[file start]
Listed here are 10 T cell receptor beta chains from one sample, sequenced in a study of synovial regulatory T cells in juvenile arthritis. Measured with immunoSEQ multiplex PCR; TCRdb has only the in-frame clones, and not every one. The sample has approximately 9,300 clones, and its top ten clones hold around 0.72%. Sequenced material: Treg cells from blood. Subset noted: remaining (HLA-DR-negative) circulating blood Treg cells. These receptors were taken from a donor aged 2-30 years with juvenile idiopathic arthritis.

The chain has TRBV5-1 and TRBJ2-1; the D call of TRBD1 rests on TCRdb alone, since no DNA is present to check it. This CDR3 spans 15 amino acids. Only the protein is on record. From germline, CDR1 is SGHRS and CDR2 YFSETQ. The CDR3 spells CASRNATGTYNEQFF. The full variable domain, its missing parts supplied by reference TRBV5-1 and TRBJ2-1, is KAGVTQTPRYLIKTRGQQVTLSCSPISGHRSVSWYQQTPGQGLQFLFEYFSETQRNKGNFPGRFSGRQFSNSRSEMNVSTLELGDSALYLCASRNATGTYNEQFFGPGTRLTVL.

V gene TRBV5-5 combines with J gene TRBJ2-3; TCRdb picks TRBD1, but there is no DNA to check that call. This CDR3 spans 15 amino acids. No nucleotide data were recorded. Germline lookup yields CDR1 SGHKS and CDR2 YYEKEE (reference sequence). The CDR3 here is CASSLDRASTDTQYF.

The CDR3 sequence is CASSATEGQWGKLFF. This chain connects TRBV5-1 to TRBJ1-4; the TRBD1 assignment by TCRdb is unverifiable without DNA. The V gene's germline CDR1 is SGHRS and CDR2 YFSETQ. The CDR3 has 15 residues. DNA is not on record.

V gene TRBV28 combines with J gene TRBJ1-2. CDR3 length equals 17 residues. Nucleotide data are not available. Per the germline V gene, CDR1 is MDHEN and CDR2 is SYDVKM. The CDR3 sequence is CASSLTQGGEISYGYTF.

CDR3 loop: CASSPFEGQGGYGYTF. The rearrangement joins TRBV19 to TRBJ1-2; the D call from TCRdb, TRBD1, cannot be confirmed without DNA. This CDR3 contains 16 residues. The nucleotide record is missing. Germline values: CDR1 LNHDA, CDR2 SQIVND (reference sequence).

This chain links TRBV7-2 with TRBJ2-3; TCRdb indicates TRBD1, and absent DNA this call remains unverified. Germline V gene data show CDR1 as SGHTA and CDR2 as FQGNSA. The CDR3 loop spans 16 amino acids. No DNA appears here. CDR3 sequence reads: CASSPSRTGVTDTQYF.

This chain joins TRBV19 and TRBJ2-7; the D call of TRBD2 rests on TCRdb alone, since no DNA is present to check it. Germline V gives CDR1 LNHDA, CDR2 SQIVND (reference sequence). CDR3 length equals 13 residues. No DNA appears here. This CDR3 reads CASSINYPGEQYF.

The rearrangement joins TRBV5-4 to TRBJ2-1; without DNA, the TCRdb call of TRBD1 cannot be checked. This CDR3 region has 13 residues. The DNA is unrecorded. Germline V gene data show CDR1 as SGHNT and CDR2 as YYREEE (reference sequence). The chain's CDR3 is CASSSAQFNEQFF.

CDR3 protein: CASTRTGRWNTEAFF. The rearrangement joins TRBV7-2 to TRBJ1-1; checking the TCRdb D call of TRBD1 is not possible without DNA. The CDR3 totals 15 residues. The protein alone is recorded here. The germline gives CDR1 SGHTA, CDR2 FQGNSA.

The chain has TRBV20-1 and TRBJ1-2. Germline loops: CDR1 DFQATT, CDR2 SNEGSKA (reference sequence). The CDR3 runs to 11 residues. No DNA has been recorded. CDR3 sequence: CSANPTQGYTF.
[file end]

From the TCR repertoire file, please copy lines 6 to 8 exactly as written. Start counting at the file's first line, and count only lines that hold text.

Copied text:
CDR3 loop: CASSPFEGQGGYGYTF. The rearrangement joins TRBV19 to TRBJ1-2; the D call from TCRdb, TRBD1, cannot be confirmed without DNA. This CDR3 contains 16 residues. The nucleotide record is missing. Germline values: CDR1 LNHDA, CDR2 SQIVND (reference sequence).

This chain links TRBV7-2 with TRBJ2-3; TCRdb indicates TRBD1, and absent DNA this call remains unverified. Germline V gene data show CDR1 as SGHTA and CDR2 as FQGNSA. The CDR3 loop spans 16 amino acids. No DNA appears here. CDR3 sequence reads: CASSPSRTGVTDTQYF.

This chain joins TRBV19 and TRBJ2-7; the D call of TRBD2 rests on TCRdb alone, since no DNA is present to check it. Germline V gives CDR1 LNHDA, CDR2 SQIVND (reference sequence). CDR3 length equals 13 residues. No DNA appears here. This CDR3 reads CASSINYPGEQYF.